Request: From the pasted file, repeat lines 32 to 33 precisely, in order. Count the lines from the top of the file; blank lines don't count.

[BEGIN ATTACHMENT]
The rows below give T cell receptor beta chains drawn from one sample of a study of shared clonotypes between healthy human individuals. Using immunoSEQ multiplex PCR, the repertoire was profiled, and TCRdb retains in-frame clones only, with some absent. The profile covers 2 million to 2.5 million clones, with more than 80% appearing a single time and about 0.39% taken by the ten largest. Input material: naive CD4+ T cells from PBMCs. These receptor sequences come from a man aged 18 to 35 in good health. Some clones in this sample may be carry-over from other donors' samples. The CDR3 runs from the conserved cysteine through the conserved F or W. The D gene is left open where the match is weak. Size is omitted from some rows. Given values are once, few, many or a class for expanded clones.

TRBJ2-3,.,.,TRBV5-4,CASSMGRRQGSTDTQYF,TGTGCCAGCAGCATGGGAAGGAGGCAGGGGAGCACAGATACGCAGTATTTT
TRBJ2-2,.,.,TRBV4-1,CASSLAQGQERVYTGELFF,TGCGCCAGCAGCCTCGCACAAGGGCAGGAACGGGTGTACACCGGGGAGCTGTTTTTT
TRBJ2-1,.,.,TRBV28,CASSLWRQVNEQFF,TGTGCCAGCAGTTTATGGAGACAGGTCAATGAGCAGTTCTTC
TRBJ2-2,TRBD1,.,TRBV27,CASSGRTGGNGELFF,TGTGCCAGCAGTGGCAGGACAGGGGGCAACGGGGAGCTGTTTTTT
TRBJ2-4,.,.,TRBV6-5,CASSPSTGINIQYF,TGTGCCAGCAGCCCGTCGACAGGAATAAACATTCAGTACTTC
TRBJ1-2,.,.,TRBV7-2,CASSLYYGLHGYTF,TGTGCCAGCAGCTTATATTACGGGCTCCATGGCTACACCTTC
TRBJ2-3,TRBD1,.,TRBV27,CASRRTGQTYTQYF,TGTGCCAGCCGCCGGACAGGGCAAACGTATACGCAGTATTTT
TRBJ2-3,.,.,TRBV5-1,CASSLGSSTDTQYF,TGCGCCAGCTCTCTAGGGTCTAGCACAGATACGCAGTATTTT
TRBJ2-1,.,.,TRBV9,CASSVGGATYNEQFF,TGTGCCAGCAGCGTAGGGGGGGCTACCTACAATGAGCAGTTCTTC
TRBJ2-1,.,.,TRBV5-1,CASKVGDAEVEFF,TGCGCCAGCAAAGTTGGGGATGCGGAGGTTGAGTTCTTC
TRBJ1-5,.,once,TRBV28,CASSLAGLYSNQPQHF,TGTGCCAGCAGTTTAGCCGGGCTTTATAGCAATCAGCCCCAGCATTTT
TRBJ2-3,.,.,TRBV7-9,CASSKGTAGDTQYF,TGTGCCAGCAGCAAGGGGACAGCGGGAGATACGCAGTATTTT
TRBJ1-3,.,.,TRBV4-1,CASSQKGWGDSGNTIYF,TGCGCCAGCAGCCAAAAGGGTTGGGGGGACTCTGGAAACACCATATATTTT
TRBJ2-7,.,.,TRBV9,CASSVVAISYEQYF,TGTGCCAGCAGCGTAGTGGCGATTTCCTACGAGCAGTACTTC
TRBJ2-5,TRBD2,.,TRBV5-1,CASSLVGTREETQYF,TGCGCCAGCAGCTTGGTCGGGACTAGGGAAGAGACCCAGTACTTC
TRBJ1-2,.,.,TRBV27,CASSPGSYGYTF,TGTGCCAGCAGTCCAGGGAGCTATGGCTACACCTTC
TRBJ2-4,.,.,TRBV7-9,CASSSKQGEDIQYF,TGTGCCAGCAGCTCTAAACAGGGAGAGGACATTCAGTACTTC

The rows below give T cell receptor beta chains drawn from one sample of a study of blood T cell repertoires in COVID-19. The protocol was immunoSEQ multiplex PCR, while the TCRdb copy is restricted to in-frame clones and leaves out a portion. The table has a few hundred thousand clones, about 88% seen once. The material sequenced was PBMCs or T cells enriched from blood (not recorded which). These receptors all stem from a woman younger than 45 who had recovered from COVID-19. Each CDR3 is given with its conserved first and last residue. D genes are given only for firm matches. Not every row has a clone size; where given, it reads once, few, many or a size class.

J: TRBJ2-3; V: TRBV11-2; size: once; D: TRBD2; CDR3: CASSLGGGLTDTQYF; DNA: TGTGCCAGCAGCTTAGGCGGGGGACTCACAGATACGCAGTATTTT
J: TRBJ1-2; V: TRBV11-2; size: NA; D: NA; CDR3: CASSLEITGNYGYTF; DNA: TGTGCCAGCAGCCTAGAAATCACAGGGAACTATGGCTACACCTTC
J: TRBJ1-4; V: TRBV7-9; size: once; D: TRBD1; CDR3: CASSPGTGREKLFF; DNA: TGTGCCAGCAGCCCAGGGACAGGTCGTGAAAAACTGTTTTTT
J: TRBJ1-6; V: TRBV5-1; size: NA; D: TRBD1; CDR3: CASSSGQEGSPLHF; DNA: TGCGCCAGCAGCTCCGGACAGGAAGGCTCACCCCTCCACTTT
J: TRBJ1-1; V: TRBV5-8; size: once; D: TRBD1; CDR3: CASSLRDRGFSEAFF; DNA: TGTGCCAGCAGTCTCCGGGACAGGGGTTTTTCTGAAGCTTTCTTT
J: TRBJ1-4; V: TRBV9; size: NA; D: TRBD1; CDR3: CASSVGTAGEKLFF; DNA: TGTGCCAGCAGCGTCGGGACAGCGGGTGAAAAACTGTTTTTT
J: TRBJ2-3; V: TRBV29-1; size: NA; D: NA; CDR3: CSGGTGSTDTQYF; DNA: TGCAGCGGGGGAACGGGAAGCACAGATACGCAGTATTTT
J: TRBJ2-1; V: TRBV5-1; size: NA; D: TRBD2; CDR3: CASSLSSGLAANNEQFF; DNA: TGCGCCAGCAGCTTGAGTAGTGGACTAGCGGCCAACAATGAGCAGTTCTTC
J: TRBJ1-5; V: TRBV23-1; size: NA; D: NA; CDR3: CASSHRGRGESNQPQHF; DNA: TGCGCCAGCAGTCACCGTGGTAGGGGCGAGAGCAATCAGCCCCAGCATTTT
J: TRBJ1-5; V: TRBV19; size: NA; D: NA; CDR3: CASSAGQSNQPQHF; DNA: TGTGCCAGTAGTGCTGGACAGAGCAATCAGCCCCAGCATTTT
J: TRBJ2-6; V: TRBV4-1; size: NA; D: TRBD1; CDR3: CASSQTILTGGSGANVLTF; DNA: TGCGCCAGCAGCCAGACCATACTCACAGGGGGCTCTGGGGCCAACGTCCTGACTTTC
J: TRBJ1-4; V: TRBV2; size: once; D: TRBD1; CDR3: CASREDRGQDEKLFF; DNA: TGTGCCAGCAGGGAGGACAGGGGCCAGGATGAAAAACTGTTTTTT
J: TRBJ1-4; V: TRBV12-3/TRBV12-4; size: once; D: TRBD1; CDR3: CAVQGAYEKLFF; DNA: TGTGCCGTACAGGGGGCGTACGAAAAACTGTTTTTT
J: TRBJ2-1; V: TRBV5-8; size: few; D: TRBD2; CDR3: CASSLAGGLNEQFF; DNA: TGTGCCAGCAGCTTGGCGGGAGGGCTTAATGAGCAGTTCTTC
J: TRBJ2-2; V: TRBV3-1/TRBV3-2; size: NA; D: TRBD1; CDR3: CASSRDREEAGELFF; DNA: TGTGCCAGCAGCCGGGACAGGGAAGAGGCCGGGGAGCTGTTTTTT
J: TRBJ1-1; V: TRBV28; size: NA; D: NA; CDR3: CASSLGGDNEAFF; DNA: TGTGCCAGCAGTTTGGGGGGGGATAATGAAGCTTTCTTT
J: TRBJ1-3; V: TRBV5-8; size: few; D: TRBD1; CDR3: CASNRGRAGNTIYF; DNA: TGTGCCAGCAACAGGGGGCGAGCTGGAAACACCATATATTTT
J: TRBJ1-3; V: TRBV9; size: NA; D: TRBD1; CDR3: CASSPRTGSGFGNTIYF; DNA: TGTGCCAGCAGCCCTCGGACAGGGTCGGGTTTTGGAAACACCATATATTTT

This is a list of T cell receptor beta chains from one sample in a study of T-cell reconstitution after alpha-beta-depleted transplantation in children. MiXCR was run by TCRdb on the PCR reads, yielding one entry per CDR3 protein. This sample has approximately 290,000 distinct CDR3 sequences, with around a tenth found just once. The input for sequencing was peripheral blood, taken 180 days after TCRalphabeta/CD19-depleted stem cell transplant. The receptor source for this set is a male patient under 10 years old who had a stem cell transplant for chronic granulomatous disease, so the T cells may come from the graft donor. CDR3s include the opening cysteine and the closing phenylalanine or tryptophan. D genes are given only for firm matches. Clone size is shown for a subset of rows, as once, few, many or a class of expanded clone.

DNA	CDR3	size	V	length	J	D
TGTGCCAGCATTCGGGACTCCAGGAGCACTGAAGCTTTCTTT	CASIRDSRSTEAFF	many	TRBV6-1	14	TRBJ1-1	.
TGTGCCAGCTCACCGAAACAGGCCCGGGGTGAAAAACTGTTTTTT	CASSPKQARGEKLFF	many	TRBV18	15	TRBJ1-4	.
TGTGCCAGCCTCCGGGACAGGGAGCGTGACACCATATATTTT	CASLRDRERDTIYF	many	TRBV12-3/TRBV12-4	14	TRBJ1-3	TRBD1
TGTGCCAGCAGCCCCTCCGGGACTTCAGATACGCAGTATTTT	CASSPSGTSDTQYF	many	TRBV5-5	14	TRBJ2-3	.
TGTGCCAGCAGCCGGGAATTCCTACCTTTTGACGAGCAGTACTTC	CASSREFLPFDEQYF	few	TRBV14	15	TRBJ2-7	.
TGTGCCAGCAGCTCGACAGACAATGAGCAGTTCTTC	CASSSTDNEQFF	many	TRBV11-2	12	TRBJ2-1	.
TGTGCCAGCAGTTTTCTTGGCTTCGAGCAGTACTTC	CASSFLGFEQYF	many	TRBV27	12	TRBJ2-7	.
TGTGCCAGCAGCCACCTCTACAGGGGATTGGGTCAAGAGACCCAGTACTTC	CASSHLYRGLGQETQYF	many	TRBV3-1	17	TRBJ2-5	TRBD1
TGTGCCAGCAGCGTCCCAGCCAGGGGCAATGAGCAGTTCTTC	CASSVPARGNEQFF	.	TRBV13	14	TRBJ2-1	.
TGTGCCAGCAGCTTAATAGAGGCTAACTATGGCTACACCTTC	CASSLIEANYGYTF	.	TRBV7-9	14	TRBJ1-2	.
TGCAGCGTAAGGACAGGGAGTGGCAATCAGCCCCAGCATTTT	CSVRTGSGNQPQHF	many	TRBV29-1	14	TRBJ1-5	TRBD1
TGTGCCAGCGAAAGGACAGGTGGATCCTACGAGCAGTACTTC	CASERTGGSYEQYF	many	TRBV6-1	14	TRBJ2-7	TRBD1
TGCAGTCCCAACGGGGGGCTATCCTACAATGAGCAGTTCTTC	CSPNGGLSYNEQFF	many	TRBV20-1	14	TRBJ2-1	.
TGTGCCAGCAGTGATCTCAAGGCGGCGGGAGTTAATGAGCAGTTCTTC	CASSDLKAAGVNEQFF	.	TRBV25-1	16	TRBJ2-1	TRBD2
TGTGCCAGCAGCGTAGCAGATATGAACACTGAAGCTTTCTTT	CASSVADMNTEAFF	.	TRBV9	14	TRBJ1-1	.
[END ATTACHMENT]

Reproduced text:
J: TRBJ1-4; V: TRBV12-3/TRBV12-4; size: once; D: TRBD1; CDR3: CAVQGAYEKLFF; DNA: TGTGCCGTACAGGGGGCGTACGAAAAACTGTTTTTT
J: TRBJ2-1; V: TRBV5-8; size: few; D: TRBD2; CDR3: CASSLAGGLNEQFF; DNA: TGTGCCAGCAGCTTGGCGGGAGGGCTTAATGAGCAGTTCTTC